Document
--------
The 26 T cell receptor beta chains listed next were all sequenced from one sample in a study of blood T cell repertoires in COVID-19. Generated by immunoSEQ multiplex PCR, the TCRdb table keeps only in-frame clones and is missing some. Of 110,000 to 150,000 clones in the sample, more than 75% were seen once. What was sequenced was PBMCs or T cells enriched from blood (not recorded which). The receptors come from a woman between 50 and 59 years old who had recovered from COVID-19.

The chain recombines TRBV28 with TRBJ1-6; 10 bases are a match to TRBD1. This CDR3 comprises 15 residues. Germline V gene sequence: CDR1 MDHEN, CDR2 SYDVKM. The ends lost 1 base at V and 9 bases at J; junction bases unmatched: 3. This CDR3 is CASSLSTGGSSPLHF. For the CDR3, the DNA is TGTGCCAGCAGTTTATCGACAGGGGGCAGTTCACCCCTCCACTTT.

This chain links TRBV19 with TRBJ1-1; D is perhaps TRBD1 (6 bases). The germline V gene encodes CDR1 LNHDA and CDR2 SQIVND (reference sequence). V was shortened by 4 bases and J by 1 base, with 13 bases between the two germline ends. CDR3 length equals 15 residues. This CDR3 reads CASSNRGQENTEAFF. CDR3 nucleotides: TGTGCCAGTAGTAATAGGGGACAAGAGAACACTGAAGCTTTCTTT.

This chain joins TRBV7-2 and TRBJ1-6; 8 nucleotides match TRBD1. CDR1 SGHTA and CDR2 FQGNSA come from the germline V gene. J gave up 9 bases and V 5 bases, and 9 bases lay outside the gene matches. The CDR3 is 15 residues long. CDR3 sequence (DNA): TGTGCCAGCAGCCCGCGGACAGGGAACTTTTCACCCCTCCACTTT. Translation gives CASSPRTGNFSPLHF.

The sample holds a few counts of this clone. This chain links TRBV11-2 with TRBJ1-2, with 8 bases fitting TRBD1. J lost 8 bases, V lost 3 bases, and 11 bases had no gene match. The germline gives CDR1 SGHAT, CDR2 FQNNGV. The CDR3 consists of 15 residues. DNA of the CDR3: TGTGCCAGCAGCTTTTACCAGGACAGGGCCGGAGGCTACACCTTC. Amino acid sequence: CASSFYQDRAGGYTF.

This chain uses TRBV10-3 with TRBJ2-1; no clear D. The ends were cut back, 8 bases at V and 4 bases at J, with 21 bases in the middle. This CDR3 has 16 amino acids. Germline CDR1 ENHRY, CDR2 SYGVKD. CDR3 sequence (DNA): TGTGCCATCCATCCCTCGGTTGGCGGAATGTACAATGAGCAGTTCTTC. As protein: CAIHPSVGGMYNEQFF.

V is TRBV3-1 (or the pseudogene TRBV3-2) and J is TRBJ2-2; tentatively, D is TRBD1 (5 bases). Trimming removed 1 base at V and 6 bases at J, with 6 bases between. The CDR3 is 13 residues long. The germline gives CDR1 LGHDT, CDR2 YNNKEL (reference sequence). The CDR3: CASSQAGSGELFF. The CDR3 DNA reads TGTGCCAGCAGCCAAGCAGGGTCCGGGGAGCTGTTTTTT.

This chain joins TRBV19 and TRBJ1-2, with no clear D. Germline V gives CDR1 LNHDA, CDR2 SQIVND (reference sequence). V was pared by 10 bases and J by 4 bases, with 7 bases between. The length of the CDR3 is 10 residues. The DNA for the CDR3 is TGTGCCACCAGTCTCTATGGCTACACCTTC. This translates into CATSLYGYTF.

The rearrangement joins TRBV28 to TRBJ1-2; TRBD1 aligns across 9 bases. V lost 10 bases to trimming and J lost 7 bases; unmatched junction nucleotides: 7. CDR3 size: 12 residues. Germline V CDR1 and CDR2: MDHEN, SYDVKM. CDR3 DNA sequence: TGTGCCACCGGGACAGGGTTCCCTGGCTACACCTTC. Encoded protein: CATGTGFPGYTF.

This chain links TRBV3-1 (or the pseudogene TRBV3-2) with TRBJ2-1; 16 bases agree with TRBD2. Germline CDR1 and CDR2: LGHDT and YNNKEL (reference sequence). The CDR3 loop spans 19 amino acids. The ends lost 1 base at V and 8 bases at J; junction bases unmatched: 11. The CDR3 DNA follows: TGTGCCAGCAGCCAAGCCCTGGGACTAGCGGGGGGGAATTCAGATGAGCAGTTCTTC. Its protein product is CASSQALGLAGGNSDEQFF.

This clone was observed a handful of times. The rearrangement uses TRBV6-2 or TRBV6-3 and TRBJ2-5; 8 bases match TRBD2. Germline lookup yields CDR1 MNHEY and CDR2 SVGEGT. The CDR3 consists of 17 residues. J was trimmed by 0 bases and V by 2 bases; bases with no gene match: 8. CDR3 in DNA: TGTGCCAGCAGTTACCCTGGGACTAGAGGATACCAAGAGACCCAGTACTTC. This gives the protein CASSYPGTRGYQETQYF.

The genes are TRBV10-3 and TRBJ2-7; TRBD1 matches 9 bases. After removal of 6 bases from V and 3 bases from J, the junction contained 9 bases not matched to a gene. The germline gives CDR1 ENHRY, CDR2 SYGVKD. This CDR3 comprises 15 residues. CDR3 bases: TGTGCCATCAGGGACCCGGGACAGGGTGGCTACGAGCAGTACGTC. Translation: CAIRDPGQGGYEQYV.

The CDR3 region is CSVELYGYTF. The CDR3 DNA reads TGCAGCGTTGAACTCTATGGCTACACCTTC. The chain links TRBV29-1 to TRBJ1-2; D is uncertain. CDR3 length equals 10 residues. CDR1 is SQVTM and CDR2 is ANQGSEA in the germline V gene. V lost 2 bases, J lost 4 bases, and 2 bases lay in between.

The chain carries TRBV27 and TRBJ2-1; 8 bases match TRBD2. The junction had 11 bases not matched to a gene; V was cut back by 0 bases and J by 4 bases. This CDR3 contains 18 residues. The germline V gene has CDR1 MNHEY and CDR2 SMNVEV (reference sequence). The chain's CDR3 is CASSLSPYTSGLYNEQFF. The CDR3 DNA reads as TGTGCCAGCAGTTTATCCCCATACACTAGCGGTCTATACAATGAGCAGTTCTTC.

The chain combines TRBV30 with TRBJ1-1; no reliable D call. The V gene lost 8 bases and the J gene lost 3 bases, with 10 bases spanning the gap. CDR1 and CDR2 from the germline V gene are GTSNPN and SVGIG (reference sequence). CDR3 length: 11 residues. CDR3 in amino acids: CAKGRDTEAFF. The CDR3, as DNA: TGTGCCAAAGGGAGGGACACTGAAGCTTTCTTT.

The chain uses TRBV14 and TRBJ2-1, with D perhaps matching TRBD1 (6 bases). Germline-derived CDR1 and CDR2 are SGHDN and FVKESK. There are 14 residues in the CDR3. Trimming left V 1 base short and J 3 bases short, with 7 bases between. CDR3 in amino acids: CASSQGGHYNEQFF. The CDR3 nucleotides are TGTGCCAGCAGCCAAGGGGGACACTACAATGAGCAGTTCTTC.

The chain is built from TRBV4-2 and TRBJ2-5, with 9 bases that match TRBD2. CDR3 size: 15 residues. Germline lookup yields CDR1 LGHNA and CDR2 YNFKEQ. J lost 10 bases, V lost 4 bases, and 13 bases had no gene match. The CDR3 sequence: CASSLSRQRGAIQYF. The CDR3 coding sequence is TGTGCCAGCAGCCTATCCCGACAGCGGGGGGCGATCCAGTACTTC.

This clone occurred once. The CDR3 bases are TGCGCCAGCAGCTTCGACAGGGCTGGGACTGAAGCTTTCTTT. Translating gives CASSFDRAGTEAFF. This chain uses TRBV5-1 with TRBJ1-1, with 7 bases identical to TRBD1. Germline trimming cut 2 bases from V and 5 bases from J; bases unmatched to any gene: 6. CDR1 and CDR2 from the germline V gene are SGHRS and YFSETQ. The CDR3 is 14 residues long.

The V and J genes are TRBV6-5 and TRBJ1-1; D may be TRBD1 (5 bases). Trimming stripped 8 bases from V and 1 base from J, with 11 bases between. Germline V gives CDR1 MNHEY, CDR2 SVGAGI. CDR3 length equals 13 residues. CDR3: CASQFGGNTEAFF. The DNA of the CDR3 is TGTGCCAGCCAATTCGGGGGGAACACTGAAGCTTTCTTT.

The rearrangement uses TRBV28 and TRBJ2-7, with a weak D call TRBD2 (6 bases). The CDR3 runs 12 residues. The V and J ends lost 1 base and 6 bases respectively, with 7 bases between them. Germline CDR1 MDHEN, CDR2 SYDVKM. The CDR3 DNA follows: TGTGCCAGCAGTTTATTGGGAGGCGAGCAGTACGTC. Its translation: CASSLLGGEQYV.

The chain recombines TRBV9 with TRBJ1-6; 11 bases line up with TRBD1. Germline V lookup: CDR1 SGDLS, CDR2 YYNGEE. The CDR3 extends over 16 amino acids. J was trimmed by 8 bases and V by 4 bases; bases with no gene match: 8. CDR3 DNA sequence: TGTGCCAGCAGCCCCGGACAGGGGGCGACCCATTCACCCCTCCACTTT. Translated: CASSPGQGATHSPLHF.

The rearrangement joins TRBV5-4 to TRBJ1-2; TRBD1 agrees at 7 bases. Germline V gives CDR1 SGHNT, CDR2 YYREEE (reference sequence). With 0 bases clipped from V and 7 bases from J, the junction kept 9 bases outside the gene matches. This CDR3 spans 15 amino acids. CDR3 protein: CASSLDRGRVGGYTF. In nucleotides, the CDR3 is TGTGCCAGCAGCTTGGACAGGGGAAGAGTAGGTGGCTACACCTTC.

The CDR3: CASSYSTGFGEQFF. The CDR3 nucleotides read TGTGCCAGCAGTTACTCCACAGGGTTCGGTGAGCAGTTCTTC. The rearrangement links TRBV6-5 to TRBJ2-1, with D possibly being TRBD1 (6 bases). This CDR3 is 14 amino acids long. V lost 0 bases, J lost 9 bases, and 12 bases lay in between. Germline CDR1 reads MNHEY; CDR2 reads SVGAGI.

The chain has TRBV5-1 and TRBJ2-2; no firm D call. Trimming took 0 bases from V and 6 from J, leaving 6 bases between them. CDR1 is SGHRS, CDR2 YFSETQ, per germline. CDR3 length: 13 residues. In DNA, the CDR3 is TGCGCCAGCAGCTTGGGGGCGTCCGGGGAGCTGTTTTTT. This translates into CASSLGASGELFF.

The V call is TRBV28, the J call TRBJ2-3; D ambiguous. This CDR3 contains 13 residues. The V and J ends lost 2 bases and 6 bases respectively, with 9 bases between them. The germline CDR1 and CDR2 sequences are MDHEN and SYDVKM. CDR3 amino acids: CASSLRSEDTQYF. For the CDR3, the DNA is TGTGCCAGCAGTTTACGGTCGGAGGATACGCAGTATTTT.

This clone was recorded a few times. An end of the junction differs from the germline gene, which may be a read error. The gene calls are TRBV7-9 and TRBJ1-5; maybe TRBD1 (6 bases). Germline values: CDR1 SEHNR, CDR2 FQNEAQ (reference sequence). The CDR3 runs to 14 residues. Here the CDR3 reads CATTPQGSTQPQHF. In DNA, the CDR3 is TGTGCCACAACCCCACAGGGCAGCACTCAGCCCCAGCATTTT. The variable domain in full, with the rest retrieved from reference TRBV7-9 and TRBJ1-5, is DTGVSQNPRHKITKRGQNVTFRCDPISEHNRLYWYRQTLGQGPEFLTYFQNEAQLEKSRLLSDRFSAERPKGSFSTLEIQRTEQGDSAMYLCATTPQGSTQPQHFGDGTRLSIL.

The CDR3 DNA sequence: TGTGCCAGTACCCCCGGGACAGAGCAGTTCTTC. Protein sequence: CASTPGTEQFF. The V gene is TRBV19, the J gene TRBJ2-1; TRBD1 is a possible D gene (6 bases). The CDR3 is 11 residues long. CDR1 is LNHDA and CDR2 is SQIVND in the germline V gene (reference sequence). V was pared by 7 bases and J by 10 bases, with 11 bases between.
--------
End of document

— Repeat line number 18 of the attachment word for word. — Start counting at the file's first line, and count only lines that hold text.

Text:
This clone occurred once. The CDR3 bases are TGCGCCAGCAGCTTCGACAGGGCTGGGACTGAAGCTTTCTTT. Translating gives CASSFDRAGTEAFF. This chain uses TRBV5-1 with TRBJ1-1, with 7 bases identical to TRBD1. Germline trimming cut 2 bases from V and 5 bases from J; bases unmatched to any gene: 6. CDR1 and CDR2 from the germline V gene are SGHRS and YFSETQ. The CDR3 is 14 residues long.